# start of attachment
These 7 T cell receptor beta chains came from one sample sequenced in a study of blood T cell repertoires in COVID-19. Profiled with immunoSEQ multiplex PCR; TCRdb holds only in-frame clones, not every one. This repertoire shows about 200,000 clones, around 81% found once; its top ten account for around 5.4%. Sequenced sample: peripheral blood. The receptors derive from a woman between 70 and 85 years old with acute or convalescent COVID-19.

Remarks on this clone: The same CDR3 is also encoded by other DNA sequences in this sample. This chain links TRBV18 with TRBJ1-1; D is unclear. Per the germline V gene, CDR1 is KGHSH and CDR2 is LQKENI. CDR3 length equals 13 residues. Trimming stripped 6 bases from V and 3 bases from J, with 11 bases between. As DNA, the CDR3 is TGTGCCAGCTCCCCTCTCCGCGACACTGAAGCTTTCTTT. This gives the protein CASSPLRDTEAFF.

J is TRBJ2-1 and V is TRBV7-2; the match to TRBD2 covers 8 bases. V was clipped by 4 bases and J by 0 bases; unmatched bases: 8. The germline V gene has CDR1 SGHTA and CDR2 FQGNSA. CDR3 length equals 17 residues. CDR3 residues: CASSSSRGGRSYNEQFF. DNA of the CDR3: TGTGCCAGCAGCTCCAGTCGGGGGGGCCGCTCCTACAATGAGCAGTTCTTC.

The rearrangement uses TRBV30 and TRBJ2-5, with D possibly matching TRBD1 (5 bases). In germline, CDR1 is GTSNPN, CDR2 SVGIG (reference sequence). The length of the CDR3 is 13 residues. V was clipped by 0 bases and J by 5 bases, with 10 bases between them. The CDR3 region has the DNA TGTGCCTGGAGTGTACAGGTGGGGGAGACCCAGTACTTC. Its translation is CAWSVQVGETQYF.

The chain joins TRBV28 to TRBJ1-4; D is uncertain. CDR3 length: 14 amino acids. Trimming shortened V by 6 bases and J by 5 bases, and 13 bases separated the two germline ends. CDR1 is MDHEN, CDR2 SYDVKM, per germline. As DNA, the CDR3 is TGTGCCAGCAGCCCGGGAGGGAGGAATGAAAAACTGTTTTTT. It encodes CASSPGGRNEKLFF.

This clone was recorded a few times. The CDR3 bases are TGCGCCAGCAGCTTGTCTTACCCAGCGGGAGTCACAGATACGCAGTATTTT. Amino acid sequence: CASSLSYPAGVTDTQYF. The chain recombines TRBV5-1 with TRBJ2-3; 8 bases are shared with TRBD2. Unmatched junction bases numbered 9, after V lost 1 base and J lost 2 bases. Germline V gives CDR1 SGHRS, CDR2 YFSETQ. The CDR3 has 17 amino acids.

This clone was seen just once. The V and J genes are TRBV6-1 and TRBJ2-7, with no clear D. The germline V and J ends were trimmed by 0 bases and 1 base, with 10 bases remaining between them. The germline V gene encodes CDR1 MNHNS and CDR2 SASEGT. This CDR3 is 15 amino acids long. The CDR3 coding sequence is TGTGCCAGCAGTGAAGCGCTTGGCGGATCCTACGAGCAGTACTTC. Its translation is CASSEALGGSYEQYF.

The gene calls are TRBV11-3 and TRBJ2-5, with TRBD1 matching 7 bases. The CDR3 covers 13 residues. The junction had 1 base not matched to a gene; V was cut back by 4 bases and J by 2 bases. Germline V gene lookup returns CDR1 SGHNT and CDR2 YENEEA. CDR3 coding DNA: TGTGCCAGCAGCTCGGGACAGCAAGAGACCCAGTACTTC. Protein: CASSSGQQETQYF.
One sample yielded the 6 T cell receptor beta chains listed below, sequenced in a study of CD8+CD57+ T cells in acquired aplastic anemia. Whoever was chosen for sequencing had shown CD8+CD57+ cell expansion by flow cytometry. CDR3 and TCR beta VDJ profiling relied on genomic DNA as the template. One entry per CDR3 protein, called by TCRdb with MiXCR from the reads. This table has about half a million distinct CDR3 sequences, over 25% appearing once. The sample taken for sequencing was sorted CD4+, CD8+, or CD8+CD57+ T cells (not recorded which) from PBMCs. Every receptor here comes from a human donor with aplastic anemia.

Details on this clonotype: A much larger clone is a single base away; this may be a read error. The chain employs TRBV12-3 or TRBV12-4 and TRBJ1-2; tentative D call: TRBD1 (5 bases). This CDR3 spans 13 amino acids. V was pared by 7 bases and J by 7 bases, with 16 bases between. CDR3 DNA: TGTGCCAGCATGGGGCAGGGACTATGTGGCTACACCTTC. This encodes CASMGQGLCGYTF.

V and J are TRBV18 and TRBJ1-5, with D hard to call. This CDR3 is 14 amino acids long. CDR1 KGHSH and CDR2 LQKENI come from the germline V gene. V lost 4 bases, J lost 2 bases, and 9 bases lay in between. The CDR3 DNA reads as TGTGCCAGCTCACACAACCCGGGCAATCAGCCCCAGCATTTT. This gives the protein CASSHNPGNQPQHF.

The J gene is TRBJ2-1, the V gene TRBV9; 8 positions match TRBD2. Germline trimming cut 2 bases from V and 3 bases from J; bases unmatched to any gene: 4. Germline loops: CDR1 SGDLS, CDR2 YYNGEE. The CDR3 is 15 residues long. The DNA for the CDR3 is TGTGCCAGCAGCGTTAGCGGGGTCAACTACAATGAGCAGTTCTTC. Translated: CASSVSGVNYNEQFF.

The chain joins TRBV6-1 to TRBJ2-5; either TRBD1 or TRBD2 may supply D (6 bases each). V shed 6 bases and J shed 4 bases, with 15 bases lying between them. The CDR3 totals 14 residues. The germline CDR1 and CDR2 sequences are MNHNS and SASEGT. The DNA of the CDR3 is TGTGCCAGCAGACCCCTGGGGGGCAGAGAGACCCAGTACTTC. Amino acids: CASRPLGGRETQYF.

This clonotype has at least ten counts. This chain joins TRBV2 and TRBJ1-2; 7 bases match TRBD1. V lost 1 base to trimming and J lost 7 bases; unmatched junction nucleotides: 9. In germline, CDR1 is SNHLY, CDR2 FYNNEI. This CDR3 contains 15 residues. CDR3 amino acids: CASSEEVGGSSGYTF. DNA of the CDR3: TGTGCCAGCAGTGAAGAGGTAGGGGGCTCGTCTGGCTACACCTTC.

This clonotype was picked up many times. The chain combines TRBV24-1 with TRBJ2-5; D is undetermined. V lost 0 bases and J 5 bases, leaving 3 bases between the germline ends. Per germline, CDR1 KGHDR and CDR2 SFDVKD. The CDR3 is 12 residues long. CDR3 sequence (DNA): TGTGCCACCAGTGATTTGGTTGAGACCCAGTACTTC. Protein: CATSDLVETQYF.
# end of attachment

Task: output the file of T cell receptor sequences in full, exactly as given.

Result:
These 7 T cell receptor beta chains came from one sample sequenced in a study of blood T cell repertoires in COVID-19. Profiled with immunoSEQ multiplex PCR; TCRdb holds only in-frame clones, not every one. This repertoire shows about 200,000 clones, around 81% found once; its top ten account for around 5.4%. Sequenced sample: peripheral blood. The receptors derive from a woman between 70 and 85 years old with acute or convalescent COVID-19.

Remarks on this clone: The same CDR3 is also encoded by other DNA sequences in this sample. This chain links TRBV18 with TRBJ1-1; D is unclear. Per the germline V gene, CDR1 is KGHSH and CDR2 is LQKENI. CDR3 length equals 13 residues. Trimming stripped 6 bases from V and 3 bases from J, with 11 bases between. As DNA, the CDR3 is TGTGCCAGCTCCCCTCTCCGCGACACTGAAGCTTTCTTT. This gives the protein CASSPLRDTEAFF.

J is TRBJ2-1 and V is TRBV7-2; the match to TRBD2 covers 8 bases. V was clipped by 4 bases and J by 0 bases; unmatched bases: 8. The germline V gene has CDR1 SGHTA and CDR2 FQGNSA. CDR3 length equals 17 residues. CDR3 residues: CASSSSRGGRSYNEQFF. DNA of the CDR3: TGTGCCAGCAGCTCCAGTCGGGGGGGCCGCTCCTACAATGAGCAGTTCTTC.

The rearrangement uses TRBV30 and TRBJ2-5, with D possibly matching TRBD1 (5 bases). In germline, CDR1 is GTSNPN, CDR2 SVGIG (reference sequence). The length of the CDR3 is 13 residues. V was clipped by 0 bases and J by 5 bases, with 10 bases between them. The CDR3 region has the DNA TGTGCCTGGAGTGTACAGGTGGGGGAGACCCAGTACTTC. Its translation is CAWSVQVGETQYF.

The chain joins TRBV28 to TRBJ1-4; D is uncertain. CDR3 length: 14 amino acids. Trimming shortened V by 6 bases and J by 5 bases, and 13 bases separated the two germline ends. CDR1 is MDHEN, CDR2 SYDVKM, per germline. As DNA, the CDR3 is TGTGCCAGCAGCCCGGGAGGGAGGAATGAAAAACTGTTTTTT. It encodes CASSPGGRNEKLFF.

This clone was recorded a few times. The CDR3 bases are TGCGCCAGCAGCTTGTCTTACCCAGCGGGAGTCACAGATACGCAGTATTTT. Amino acid sequence: CASSLSYPAGVTDTQYF. The chain recombines TRBV5-1 with TRBJ2-3; 8 bases are shared with TRBD2. Unmatched junction bases numbered 9, after V lost 1 base and J lost 2 bases. Germline V gives CDR1 SGHRS, CDR2 YFSETQ. The CDR3 has 17 amino acids.

This clone was seen just once. The V and J genes are TRBV6-1 and TRBJ2-7, with no clear D. The germline V and J ends were trimmed by 0 bases and 1 base, with 10 bases remaining between them. The germline V gene encodes CDR1 MNHNS and CDR2 SASEGT. This CDR3 is 15 amino acids long. The CDR3 coding sequence is TGTGCCAGCAGTGAAGCGCTTGGCGGATCCTACGAGCAGTACTTC. Its translation is CASSEALGGSYEQYF.

The gene calls are TRBV11-3 and TRBJ2-5, with TRBD1 matching 7 bases. The CDR3 covers 13 residues. The junction had 1 base not matched to a gene; V was cut back by 4 bases and J by 2 bases. Germline V gene lookup returns CDR1 SGHNT and CDR2 YENEEA. CDR3 coding DNA: TGTGCCAGCAGCTCGGGACAGCAAGAGACCCAGTACTTC. Protein: CASSSGQQETQYF.
One sample yielded the 6 T cell receptor beta chains listed below, sequenced in a study of CD8+CD57+ T cells in acquired aplastic anemia. Whoever was chosen for sequencing had shown CD8+CD57+ cell expansion by flow cytometry. CDR3 and TCR beta VDJ profiling relied on genomic DNA as the template. One entry per CDR3 protein, called by TCRdb with MiXCR from the reads. This table has about half a million distinct CDR3 sequences, over 25% appearing once. The sample taken for sequencing was sorted CD4+, CD8+, or CD8+CD57+ T cells (not recorded which) from PBMCs. Every receptor here comes from a human donor with aplastic anemia.

Details on this clonotype: A much larger clone is a single base away; this may be a read error. The chain employs TRBV12-3 or TRBV12-4 and TRBJ1-2; tentative D call: TRBD1 (5 bases). This CDR3 spans 13 amino acids. V was pared by 7 bases and J by 7 bases, with 16 bases between. CDR3 DNA: TGTGCCAGCATGGGGCAGGGACTATGTGGCTACACCTTC. This encodes CASMGQGLCGYTF.

V and J are TRBV18 and TRBJ1-5, with D hard to call. This CDR3 is 14 amino acids long. CDR1 KGHSH and CDR2 LQKENI come from the germline V gene. V lost 4 bases, J lost 2 bases, and 9 bases lay in between. The CDR3 DNA reads as TGTGCCAGCTCACACAACCCGGGCAATCAGCCCCAGCATTTT. This gives the protein CASSHNPGNQPQHF.

The J gene is TRBJ2-1, the V gene TRBV9; 8 positions match TRBD2. Germline trimming cut 2 bases from V and 3 bases from J; bases unmatched to any gene: 4. Germline loops: CDR1 SGDLS, CDR2 YYNGEE. The CDR3 is 15 residues long. The DNA for the CDR3 is TGTGCCAGCAGCGTTAGCGGGGTCAACTACAATGAGCAGTTCTTC. Translated: CASSVSGVNYNEQFF.

The chain joins TRBV6-1 to TRBJ2-5; either TRBD1 or TRBD2 may supply D (6 bases each). V shed 6 bases and J shed 4 bases, with 15 bases lying between them. The CDR3 totals 14 residues. The germline CDR1 and CDR2 sequences are MNHNS and SASEGT. The DNA of the CDR3 is TGTGCCAGCAGACCCCTGGGGGGCAGAGAGACCCAGTACTTC. Amino acids: CASRPLGGRETQYF.

This clonotype has at least ten counts. This chain joins TRBV2 and TRBJ1-2; 7 bases match TRBD1. V lost 1 base to trimming and J lost 7 bases; unmatched junction nucleotides: 9. In germline, CDR1 is SNHLY, CDR2 FYNNEI. This CDR3 contains 15 residues. CDR3 amino acids: CASSEEVGGSSGYTF. DNA of the CDR3: TGTGCCAGCAGTGAAGAGGTAGGGGGCTCGTCTGGCTACACCTTC.

This clonotype was picked up many times. The chain combines TRBV24-1 with TRBJ2-5; D is undetermined. V lost 0 bases and J 5 bases, leaving 3 bases between the germline ends. Per germline, CDR1 KGHDR and CDR2 SFDVKD. The CDR3 is 12 residues long. CDR3 sequence (DNA): TGTGCCACCAGTGATTTGGTTGAGACCCAGTACTTC. Protein: CATSDLVETQYF.